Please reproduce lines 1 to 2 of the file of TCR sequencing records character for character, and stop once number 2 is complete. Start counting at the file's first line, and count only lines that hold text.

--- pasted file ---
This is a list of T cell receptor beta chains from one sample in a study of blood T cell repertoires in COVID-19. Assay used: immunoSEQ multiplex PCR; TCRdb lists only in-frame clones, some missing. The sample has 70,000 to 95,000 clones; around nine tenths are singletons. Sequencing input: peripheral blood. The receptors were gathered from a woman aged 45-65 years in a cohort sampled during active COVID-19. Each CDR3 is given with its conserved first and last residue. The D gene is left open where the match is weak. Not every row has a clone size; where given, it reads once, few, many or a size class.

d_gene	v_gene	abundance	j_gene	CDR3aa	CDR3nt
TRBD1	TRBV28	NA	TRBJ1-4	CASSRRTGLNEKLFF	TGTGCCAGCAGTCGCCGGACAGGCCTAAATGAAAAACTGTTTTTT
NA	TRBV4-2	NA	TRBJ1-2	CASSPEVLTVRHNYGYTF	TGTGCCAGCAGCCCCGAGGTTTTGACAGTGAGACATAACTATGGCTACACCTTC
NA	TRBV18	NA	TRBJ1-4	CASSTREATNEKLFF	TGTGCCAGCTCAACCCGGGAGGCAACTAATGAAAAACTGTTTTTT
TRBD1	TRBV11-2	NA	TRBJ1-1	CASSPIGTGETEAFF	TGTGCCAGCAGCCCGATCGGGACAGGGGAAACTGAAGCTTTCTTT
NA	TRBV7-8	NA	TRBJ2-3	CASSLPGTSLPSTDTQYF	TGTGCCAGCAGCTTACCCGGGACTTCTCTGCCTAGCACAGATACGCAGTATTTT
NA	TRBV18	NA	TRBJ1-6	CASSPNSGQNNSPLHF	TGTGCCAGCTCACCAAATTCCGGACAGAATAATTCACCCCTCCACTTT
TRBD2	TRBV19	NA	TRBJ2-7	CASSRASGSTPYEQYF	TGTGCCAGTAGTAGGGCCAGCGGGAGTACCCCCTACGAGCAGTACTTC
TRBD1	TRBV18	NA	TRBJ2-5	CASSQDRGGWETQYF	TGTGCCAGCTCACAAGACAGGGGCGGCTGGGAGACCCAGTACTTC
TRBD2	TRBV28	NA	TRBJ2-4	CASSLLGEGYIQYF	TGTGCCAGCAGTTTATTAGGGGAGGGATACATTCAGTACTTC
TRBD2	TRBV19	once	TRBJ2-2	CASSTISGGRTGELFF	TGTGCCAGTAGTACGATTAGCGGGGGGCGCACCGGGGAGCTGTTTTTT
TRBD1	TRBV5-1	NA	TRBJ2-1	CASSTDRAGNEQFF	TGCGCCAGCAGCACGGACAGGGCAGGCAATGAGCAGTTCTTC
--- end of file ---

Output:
This is a list of T cell receptor beta chains from one sample in a study of blood T cell repertoires in COVID-19. Assay used: immunoSEQ multiplex PCR; TCRdb lists only in-frame clones, some missing. The sample has 70,000 to 95,000 clones; around nine tenths are singletons. Sequencing input: peripheral blood. The receptors were gathered from a woman aged 45-65 years in a cohort sampled during active COVID-19. Each CDR3 is given with its conserved first and last residue. The D gene is left open where the match is weak. Not every row has a clone size; where given, it reads once, few, many or a size class.

d_gene	v_gene	abundance	j_gene	CDR3aa	CDR3nt